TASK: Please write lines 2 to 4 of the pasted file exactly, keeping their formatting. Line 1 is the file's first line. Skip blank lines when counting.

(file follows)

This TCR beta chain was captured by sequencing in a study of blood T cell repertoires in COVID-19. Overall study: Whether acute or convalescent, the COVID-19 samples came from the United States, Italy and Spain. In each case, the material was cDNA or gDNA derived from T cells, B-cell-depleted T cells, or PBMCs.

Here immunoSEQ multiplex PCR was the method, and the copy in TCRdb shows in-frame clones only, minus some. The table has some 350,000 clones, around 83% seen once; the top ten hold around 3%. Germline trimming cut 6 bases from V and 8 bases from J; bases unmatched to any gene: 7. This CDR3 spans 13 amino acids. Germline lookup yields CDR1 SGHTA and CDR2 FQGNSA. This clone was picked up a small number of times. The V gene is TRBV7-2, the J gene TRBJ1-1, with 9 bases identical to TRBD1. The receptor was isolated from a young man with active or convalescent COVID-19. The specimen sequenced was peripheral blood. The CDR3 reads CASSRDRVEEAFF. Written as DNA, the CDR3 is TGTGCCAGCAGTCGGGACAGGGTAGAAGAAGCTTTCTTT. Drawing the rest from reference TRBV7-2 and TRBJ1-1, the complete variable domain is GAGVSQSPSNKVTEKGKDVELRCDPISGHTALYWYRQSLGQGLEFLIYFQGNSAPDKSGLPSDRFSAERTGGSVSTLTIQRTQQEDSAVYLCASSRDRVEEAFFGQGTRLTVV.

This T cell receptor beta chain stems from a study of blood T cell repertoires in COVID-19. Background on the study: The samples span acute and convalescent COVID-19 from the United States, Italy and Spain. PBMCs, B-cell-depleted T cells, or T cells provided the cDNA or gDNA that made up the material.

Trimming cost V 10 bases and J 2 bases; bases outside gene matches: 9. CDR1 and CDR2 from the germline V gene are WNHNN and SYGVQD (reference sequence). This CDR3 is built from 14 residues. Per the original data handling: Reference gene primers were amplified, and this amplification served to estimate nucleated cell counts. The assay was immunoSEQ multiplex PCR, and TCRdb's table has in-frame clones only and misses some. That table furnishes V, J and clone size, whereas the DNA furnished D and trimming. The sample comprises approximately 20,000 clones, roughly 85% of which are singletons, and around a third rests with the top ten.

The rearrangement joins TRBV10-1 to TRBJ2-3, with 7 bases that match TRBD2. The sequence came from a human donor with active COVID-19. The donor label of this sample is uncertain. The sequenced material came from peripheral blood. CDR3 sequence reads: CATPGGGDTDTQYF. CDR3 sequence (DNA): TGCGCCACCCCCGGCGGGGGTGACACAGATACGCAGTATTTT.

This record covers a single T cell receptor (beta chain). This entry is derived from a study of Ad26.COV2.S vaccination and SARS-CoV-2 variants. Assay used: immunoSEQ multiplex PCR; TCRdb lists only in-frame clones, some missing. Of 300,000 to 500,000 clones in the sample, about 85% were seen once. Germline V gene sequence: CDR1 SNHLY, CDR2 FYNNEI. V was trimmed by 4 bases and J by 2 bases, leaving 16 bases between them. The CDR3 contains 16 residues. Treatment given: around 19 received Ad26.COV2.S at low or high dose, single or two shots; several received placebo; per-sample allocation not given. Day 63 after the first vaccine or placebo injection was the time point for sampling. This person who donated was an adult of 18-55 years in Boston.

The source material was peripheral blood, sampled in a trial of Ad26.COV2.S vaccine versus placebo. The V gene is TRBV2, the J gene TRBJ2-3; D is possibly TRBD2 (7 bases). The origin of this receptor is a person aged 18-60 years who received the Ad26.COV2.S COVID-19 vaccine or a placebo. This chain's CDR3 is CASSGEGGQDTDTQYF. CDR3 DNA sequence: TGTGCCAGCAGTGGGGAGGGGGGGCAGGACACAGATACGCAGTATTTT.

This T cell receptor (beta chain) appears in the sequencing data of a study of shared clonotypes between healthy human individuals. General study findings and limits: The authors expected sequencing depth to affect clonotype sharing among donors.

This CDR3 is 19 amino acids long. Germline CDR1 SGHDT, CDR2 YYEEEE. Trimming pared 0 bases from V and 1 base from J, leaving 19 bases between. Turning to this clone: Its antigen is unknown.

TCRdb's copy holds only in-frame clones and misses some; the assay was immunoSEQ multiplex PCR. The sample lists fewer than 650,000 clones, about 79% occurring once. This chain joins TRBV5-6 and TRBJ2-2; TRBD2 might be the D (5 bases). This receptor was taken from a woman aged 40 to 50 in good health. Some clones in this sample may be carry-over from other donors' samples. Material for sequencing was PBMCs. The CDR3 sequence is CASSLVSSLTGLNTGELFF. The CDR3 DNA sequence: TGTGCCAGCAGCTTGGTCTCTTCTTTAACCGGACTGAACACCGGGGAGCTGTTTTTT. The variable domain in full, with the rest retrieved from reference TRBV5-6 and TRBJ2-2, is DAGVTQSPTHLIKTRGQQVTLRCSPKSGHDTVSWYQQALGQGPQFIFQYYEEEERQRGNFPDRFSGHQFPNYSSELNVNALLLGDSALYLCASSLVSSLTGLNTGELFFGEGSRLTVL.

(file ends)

Here immunoSEQ multiplex PCR was the method, and the copy in TCRdb shows in-frame clones only, minus some. The table has some 350,000 clones, around 83% seen once; the top ten hold around 3%. Germline trimming cut 6 bases from V and 8 bases from J; bases unmatched to any gene: 7. This CDR3 spans 13 amino acids. Germline lookup yields CDR1 SGHTA and CDR2 FQGNSA. This clone was picked up a small number of times. The V gene is TRBV7-2, the J gene TRBJ1-1, with 9 bases identical to TRBD1. The receptor was isolated from a young man with active or convalescent COVID-19. The specimen sequenced was peripheral blood. The CDR3 reads CASSRDRVEEAFF. Written as DNA, the CDR3 is TGTGCCAGCAGTCGGGACAGGGTAGAAGAAGCTTTCTTT. Drawing the rest from reference TRBV7-2 and TRBJ1-1, the complete variable domain is GAGVSQSPSNKVTEKGKDVELRCDPISGHTALYWYRQSLGQGLEFLIYFQGNSAPDKSGLPSDRFSAERTGGSVSTLTIQRTQQEDSAVYLCASSRDRVEEAFFGQGTRLTVV.

This T cell receptor beta chain stems from a study of blood T cell repertoires in COVID-19. Background on the study: The samples span acute and convalescent COVID-19 from the United States, Italy and Spain. PBMCs, B-cell-depleted T cells, or T cells provided the cDNA or gDNA that made up the material.

Trimming cost V 10 bases and J 2 bases; bases outside gene matches: 9. CDR1 and CDR2 from the germline V gene are WNHNN and SYGVQD (reference sequence). This CDR3 is built from 14 residues. Per the original data handling: Reference gene primers were amplified, and this amplification served to estimate nucleated cell counts. The assay was immunoSEQ multiplex PCR, and TCRdb's table has in-frame clones only and misses some. That table furnishes V, J and clone size, whereas the DNA furnished D and trimming. The sample comprises approximately 20,000 clones, roughly 85% of which are singletons, and around a third rests with the top ten.